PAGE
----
I know of at least two writer friends who excel at marketing. They have shiny websites that have won awards. They produce excellent blogs followed by thousands and display excellently reviewed sample chapters from their soon-to-come books. They garner rave comments from those who visit their website and read their blogs…but in over five years neither of them have moved a new word into their manuscript. Have they lost interest or just lost their creative way? Yet they have the appearance of success. They are keynote speakers at conferences, presenting their skills at marketing, social media, internet savviness, viralishness, and platform awareness stuff. They look real good, but there is no substance. At least to my perception.

To my way of thinking, if you wish to be called an author, you need to have written a book. All of the marketing gets to be important at some point, but…here is my opinion and it may be crap.

What you, as an author, need to focus on is creating the best product YOU can produce. Once you have that in hand, polished and finished, professionally edited and with a well-designed cover, then and only then is it time to focus upon making people aware of your best product. For the artistic individual, a person who is more than likely to be rather undisciplined or introverted, this gets tricky. You find yourself shifting from creativity to business acumen and often the two are polar opposites in terms of skill set.

The path to being a successful author is not one that can be completely defined and success can be a relative term. But there are two stages and it is important that creative souls face the reality early on that at some point they will find it necessary to get their work out there and sell their art. It is easier if the book, film, or any other creative endeavor fits an existing and recognizable-to-the-public genre. Selling a mystery series is easier than selling literary fiction, no matter how elegant your prose. People like mysteries (because good triumphs) and they like the same thing but different. Or maybe not so different. But they do like a well written, well-crafted mystery or romance or horror novel. And in that case, the cream really does rise to the top.

I sometimes think I am a snob when I look at the state of the creative business today. But at heart, I still recall the pure enjoyment of reading the old pulp novels from the thirties and forties (Reprints. I am not that old!). I admit, I have seen Sharknado (In my defense it was the Riff Trax version) and enjoyed the crude silliness of the dumb, stupid movie. But I have also seen My Dinner with Andre and Citizen Kane multiple times and even own the BluRay versions of each. I will watch those again and may even see another Sharknado film. I read higher quality these days than in my youth. Why? Am I such a better person for it? No. What I am is more experienced and less able to tolerate what is now, to me, predictable storylines. I want more from a book or movie. Most of the time anyway.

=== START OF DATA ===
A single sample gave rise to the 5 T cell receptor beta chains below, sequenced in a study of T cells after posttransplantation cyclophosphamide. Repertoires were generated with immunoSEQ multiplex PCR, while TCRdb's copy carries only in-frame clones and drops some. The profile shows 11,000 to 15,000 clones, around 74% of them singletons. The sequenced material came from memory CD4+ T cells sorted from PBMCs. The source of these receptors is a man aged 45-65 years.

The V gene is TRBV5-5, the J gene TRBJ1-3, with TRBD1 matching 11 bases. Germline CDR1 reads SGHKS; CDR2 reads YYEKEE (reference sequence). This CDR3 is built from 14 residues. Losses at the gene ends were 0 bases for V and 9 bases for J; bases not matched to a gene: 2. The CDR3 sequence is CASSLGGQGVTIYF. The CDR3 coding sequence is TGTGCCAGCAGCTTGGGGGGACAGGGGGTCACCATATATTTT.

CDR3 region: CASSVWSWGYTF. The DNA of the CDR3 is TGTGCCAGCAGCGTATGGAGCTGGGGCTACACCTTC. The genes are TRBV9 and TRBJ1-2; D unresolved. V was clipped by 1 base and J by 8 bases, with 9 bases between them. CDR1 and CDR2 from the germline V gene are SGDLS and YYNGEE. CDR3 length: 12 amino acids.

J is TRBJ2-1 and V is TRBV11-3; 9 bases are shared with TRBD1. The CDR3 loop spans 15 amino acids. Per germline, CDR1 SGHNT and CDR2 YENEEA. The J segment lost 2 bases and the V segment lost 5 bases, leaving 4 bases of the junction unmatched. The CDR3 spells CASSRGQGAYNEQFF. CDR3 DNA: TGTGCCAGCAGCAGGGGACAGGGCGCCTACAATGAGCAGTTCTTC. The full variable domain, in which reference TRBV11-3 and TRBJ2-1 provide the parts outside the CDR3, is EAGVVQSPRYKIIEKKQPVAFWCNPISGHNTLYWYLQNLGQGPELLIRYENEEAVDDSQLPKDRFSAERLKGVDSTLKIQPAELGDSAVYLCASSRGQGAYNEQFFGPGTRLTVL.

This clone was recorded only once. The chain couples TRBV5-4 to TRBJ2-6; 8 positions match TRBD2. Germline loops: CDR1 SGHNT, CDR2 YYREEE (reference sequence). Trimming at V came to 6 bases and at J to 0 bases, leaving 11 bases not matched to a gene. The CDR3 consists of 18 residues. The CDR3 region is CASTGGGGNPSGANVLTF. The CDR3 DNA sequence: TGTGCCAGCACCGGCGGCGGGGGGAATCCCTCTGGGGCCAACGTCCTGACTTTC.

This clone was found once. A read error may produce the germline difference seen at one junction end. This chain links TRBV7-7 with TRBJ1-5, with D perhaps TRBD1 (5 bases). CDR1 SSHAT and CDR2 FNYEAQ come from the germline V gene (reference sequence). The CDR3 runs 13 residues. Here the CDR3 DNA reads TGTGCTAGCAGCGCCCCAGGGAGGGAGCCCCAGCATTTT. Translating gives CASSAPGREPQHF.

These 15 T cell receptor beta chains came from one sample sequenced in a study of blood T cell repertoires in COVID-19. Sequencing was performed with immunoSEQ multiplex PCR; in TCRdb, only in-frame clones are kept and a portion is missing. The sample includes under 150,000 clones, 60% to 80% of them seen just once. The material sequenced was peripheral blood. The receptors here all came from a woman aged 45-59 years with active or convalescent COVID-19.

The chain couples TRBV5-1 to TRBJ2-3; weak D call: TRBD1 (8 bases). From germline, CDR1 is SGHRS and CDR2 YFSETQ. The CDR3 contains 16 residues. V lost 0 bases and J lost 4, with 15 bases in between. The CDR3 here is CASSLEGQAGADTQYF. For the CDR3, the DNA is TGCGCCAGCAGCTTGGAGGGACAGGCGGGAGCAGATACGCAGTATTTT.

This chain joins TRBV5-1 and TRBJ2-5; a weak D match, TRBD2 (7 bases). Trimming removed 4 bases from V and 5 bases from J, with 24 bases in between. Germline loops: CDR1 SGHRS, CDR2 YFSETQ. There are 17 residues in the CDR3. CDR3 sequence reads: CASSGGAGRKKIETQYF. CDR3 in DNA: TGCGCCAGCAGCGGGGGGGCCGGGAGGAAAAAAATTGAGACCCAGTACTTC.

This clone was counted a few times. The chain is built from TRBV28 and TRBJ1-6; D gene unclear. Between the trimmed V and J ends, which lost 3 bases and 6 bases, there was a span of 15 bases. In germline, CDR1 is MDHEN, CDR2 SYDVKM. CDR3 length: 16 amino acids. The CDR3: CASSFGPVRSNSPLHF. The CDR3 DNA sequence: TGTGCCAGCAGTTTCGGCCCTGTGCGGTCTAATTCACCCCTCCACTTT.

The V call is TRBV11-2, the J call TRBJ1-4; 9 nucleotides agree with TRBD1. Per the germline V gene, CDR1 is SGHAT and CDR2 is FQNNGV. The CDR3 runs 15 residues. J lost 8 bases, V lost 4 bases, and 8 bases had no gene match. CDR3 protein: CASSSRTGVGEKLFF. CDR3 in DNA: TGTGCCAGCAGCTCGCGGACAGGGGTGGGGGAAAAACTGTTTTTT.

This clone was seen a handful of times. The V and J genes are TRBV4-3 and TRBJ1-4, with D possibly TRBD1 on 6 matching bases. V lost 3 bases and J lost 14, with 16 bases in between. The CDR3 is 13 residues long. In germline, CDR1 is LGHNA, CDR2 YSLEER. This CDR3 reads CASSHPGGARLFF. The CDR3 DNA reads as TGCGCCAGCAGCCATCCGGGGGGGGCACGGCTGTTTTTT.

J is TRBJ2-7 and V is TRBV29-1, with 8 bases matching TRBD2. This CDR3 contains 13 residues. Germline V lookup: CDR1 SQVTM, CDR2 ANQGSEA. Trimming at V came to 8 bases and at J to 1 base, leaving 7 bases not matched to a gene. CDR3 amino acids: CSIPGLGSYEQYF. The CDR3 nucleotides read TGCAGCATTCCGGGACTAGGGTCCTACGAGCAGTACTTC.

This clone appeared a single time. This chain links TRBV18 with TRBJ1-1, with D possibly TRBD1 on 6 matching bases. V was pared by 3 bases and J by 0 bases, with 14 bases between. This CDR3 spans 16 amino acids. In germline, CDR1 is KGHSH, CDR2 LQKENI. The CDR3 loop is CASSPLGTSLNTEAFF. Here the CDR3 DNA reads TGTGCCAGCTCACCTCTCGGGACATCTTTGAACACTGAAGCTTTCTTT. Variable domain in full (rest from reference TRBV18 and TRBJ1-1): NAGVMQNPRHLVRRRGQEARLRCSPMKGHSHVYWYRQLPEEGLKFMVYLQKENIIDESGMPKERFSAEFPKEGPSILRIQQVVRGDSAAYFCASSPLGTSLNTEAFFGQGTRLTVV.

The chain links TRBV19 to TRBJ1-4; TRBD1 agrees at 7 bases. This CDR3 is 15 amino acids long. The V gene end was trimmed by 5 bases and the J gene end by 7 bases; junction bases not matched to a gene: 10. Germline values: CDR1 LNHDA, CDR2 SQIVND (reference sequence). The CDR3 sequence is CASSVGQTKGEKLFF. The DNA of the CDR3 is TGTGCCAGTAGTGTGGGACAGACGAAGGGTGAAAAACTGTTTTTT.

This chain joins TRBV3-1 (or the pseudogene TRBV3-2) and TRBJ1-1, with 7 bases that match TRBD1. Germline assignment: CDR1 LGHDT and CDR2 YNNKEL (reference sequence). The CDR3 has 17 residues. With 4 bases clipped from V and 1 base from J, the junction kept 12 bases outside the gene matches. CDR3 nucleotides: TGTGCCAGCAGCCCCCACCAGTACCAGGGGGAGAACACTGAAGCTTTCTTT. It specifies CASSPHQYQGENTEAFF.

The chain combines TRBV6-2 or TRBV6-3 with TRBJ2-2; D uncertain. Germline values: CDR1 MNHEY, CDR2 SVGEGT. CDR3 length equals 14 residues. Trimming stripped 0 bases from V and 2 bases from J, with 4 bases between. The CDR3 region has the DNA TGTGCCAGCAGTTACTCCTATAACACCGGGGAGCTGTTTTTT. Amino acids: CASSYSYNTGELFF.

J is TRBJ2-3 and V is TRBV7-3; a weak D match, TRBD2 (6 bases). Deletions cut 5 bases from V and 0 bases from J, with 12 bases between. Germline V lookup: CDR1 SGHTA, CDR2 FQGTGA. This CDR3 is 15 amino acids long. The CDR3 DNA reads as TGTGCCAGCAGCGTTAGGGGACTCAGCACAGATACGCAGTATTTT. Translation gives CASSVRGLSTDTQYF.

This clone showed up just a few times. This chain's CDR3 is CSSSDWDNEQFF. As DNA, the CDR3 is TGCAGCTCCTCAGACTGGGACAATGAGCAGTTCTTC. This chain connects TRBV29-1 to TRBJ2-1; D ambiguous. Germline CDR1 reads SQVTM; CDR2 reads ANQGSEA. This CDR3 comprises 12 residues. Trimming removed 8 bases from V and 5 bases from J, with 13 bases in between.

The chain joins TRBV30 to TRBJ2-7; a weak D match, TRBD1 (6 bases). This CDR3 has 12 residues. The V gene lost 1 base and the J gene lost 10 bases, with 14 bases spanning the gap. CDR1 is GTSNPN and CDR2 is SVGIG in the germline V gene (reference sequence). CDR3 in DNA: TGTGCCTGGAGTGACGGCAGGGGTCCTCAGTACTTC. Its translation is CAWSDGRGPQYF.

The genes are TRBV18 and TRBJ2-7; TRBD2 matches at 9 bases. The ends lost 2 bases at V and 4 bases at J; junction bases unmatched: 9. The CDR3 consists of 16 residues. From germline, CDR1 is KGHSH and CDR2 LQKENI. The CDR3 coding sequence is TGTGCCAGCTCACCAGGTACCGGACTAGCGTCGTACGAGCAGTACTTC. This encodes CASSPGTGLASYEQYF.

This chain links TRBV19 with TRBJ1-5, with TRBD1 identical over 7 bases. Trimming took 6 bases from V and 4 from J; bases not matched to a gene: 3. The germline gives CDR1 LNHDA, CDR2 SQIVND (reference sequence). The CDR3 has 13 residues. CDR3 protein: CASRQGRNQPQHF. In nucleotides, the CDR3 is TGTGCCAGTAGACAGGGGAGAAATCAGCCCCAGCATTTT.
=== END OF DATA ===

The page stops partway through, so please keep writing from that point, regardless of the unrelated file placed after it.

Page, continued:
And when I write, I refuse to write downward.

I believe that a writer or creative of any kind can and should seek to show the audience the world in a better light or at least show that there is a path out of dark days of fear and the daily crap that occurs. And sometimes, at the end of the day, when the world is just heavy and the news is perpetually about confrontation and loss, I believe that a writer should entertain and brighten the audiences’ lives. A little well-written nonsense may be just the thing. And if you can make a buck or two while helping others rise out of the crap? Well, maybe I should just get off my high horse and keep my opinions to myself! I do have an idea for a funny zombie story…

jeffreyjmichaels4wendy2Jeffrey J. Michaels is a Gemini. As such he is deeply involved in whatever interests him at the moment. He describes his book “A Day at the Beach and Other Brief Diversions” as “metaphyictional,” combining fantasy and humor with metaphysical elements.

He is currently polishing a sweeping fantasy series of interconnected tales collectively known as “The Mystical Histories.” It is varied enough that he says he may even finish most of the stories.

In his real life he is a well-respected creative and spiritual consultant.
He does not like to talk about his award-winning horror story.

a-day-at-the-beach-book-cover“A Day At the Beach and Other Brief Diversions”

What if… …your perfect day never ended? …your life were to pass before your eyes, one person at a time? …the genie in the lamp had a wish? …you heard the perfect last words? Versatile author Jeffrey J. Michaels invites you to explore new ways of looking at your world and worlds beyond in this selection of metaphyictional short stories.

Motivation and Inspiration by Patricia Crumpler

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At a recent workshop, someone asked why I write. I’m not sure, but I am pretty sure of what makes me want to write. I read.